OFFERING sex for money (solliciting) is illegal in Senegal, but having sex for money is not. In th is mostly Muslim African country, a sex worker may ply her trade as long as she is registered as a prostitute, has regular check-ups at a designated clinic and is discreet. Dakar, Senegal’s capital, is one of the commercial sex capitals of Africa, with prostitutes coming from all over the sub-region as well as the Middle East. Why then does Senegal have one of the lowest number of AIDS cases in Africa — less than 3,000, in a population of 8.3 million? The World Health Organisation (WHO) says that legalising prostitution is part of the reason. Senegal’s government has been registering sex workers since 1966 — long before AIDS was ever heard of — to combat sexually transmitted diseases (STDs) like Syphilis and Gonorrhoea.
Researchers agree that reducing STDs also reduces the rate of HIV infection. Each day, women crowd the clinic in downtown Dakar. “If you have yellow fever, if you have any little diseases they will tell you,” says a woman who gave her name as Sarah. “Sometimes they even give drugs for free. Otherwise you must buy them, or they will not stamp your card.” Registering does have its downsides. Sarah complains that police can harass her whether or not her card is up to date “And if you decide you no longer want to be a prostitute the de-registration process is slow if not impossible,” she says. Still, it’s worth it if the result is less AIDS. Problem is, many experts are not convinced that registering is the reason. Michael Tardy, who runs the Dakar clinic, admits that only about a quarter of Dakar’s professional prostitutes register. “The rest work clandestine.” Many women have sex for money in this society, she says. “Most don’t recognise themselves as prostitutes.” Some experts still see a logic for why AIDS levels are low. El Hadj Sy, co-ordinator of health programs for the NGO, Enda-Santi, says ‘informal’ sex workers often have only a few clients who become de facto husbands.
At the same time, he points out that polygamy is common. Men may legally marry up to four wives. “None of these people get check-ups, either,” he says. While Senegalese may have multiple partners, Sy denies that means they are promiscuous. “People have sex in clusters,” he says. Body fluids are only exchanged amongst a limited number of people. “In a polygamous household, if the man and his wives do not sleep with other people there is no way to get infected,” he argues, adding that “culture and religion are a strong social control.” Others are not so sure. For Kate Cisse Wane, head of the nation program on AIDS, “claims that because this is a Muslim country people have sexual behaviour different from the sexual behaviour of other African countries are questionable.” Sex workers in the villages often travel to the big cities or follow migrant workers, says Wane. “They then have sex with many men.” As for polygamy, Wane notes that when married men are searching for second or third wives they invariably “try out” lots of other women. And, she notes, “Senegalese men are often looking for second or third wives.” So why then are only 70,000 serpositive people — less than two percent of the population — in all of Senegal, while in nearby Abidjan the level is 15 percent? “We simple don’t know,” says Tardy. Most astonishingly, while 15 percent of the professional sex workers that come to the clinic are infected with the HIV, that level has not increased since 1992. There are still many theories.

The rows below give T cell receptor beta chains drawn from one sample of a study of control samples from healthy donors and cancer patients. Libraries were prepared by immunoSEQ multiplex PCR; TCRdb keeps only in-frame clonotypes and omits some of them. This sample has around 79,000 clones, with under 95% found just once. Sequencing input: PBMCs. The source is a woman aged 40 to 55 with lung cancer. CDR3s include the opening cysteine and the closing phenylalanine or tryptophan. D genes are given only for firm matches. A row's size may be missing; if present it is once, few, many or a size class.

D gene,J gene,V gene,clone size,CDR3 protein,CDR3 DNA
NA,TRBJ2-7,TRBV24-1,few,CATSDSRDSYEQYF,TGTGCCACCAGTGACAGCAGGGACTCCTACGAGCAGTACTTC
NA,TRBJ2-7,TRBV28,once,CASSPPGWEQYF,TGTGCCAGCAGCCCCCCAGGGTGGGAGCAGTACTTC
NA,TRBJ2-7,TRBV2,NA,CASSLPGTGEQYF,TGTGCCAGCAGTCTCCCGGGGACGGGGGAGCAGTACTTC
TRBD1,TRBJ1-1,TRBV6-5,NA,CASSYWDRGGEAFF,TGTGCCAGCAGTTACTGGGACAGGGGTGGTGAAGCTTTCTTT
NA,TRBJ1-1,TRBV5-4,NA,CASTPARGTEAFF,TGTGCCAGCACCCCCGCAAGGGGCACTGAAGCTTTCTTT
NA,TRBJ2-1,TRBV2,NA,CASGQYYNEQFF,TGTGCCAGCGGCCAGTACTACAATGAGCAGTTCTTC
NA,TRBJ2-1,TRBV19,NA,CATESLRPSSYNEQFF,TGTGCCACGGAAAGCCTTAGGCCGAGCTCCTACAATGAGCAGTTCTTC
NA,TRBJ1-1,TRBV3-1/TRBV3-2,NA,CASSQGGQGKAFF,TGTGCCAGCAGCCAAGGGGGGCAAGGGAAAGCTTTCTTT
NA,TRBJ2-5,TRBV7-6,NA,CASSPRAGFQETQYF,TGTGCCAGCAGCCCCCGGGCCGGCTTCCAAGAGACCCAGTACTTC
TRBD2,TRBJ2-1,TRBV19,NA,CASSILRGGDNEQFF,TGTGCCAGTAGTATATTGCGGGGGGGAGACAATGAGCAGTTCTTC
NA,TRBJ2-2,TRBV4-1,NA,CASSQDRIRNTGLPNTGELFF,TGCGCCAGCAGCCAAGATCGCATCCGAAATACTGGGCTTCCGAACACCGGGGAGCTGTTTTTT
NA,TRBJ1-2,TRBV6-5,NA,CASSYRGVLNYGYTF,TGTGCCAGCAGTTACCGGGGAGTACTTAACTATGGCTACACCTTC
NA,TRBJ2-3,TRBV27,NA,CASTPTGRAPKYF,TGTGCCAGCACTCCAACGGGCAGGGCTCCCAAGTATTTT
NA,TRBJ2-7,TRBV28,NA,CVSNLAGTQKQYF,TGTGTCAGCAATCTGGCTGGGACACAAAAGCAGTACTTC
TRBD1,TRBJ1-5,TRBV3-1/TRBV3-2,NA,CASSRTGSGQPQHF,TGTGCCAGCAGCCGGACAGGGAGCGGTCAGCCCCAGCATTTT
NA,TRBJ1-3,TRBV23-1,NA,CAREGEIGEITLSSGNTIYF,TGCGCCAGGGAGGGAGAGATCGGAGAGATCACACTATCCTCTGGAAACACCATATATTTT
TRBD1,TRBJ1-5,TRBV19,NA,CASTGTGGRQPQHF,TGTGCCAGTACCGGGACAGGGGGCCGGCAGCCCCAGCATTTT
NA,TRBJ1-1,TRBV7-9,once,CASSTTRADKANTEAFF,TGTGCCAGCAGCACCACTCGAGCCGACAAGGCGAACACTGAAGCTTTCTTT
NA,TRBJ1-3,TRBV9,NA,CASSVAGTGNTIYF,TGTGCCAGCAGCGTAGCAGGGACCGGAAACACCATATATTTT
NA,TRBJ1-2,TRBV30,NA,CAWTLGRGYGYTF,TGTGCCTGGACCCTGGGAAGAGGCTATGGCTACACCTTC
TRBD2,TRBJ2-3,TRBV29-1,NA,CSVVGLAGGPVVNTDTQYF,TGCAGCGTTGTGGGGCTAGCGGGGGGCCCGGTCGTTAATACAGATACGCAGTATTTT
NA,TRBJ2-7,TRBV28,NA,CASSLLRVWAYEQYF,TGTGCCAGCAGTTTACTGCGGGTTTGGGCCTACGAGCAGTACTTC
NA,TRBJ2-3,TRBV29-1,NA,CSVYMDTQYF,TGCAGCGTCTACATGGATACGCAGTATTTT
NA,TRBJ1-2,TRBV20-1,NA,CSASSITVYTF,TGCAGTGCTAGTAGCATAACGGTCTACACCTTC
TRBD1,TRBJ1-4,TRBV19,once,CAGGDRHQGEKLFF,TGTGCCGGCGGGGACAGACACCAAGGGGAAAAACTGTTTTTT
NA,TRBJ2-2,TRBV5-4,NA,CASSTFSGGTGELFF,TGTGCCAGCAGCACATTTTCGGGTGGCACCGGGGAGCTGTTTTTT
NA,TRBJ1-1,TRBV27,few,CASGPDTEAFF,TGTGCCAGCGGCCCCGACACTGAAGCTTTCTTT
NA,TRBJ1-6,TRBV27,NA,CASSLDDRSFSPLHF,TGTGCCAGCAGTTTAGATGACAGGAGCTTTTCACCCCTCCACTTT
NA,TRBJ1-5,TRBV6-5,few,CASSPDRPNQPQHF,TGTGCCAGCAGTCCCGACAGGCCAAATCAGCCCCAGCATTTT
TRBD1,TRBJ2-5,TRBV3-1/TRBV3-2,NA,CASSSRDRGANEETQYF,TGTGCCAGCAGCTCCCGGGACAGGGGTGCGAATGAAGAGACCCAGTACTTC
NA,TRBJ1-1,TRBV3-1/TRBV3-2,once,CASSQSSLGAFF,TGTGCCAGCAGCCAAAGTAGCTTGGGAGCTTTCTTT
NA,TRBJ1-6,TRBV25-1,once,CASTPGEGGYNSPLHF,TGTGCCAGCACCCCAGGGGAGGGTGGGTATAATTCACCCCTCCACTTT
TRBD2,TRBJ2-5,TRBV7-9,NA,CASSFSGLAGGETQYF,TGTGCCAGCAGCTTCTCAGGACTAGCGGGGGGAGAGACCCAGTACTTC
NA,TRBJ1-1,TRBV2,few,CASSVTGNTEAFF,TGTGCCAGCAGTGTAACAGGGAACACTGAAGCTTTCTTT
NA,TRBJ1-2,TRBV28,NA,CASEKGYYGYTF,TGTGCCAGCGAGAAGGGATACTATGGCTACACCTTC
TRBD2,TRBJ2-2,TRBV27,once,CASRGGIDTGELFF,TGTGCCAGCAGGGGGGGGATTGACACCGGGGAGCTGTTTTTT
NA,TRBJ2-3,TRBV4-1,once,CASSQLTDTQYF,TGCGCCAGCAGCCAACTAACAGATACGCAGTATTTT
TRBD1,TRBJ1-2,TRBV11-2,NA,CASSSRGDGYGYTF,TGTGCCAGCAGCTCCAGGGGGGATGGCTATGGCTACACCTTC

Soulyman Mboup, a professor at Dakar university, has shown that the HIV 2 virus (which he discovered) is common in Senegal — it is both less virulent and less contagious than HIV 1. But there are also no clear answers as to why the type 2 virus is common here when sex workers come from all over Africa and why HIV 2 is common in other regions where AIDS levels are high. Western experts continue to stress the importance of legalising sex work. That way, they say, sex workers have been able to develop a ‘code of conduct’ to ensure that their clients use condoms. “If you tell a man that you won’t have sex without a condom he can’t just go to the next corner and find a sex worker who will,” says one sociologist. Yet according to sex workers themselves, some Senegalese men also insist on not using condoms. In a discussion group at the clinic, women complained that they do not have the power to enforce: “The Senegalese men say ‘I am not sick. Are you sick?… Then why do we need it’?” El Hadj Sy remains convinced that there are “indigenous strategies” for minimising the risk of infection.
Traditionally in many parts of Senegal, when a man dies his brother marries the widows and AIDS experts have long believed that when the death is AIDS related the HIV virus is then automatically spread to the brother and his first wives. But according to Sy, village elders are becoming aware of this risk. “In some villages they have changed the practices so widows must come and sit on the lap of their brother-in-law, but they no longer have to marry or have sex with him,” he says. Still, Sy admits he doesn’t know which are the strategies that are most significant in keeping AIDS levels low. Next year a study will be conducted in both Senegal and Uganda — a country with one of the highest incidents of AIDS. “Hopefully then we will know which factors count,” he says.